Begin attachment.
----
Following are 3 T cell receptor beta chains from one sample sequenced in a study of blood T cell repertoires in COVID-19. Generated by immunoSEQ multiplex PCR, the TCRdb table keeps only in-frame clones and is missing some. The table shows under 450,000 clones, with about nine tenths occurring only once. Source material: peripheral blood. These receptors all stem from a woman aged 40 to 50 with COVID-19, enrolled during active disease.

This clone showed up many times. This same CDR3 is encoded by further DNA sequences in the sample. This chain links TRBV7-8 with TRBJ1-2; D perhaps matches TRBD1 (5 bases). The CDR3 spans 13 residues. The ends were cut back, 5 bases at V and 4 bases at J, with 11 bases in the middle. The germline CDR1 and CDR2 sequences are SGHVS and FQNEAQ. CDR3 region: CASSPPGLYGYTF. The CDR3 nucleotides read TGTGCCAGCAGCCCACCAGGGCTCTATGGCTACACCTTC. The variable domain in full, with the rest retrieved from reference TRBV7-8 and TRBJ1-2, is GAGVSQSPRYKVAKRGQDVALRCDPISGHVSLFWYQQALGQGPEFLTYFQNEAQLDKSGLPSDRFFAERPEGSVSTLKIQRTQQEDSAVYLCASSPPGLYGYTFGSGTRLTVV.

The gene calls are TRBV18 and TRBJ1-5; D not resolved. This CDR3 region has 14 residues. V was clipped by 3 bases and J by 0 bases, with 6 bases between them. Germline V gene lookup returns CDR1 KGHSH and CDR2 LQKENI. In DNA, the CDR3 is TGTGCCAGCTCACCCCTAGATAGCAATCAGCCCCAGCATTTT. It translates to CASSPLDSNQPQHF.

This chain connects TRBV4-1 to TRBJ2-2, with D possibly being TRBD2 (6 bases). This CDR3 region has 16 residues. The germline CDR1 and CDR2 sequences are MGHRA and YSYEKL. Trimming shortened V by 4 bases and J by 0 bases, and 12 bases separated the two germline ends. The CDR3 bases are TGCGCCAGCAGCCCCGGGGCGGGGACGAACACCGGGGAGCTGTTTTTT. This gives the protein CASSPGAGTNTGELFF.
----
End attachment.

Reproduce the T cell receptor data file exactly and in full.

Following are 3 T cell receptor beta chains from one sample sequenced in a study of blood T cell repertoires in COVID-19. Generated by immunoSEQ multiplex PCR, the TCRdb table keeps only in-frame clones and is missing some. The table shows under 450,000 clones, with about nine tenths occurring only once. Source material: peripheral blood. These receptors all stem from a woman aged 40 to 50 with COVID-19, enrolled during active disease.

This clone showed up many times. This same CDR3 is encoded by further DNA sequences in the sample. This chain links TRBV7-8 with TRBJ1-2; D perhaps matches TRBD1 (5 bases). The CDR3 spans 13 residues. The ends were cut back, 5 bases at V and 4 bases at J, with 11 bases in the middle. The germline CDR1 and CDR2 sequences are SGHVS and FQNEAQ. CDR3 region: CASSPPGLYGYTF. The CDR3 nucleotides read TGTGCCAGCAGCCCACCAGGGCTCTATGGCTACACCTTC. The variable domain in full, with the rest retrieved from reference TRBV7-8 and TRBJ1-2, is GAGVSQSPRYKVAKRGQDVALRCDPISGHVSLFWYQQALGQGPEFLTYFQNEAQLDKSGLPSDRFFAERPEGSVSTLKIQRTQQEDSAVYLCASSPPGLYGYTFGSGTRLTVV.

The gene calls are TRBV18 and TRBJ1-5; D not resolved. This CDR3 region has 14 residues. V was clipped by 3 bases and J by 0 bases, with 6 bases between them. Germline V gene lookup returns CDR1 KGHSH and CDR2 LQKENI. In DNA, the CDR3 is TGTGCCAGCTCACCCCTAGATAGCAATCAGCCCCAGCATTTT. It translates to CASSPLDSNQPQHF.

This chain connects TRBV4-1 to TRBJ2-2, with D possibly being TRBD2 (6 bases). This CDR3 region has 16 residues. The germline CDR1 and CDR2 sequences are MGHRA and YSYEKL. Trimming shortened V by 4 bases and J by 0 bases, and 12 bases separated the two germline ends. The CDR3 bases are TGCGCCAGCAGCCCCGGGGCGGGGACGAACACCGGGGAGCTGTTTTTT. This gives the protein CASSPGAGTNTGELFF.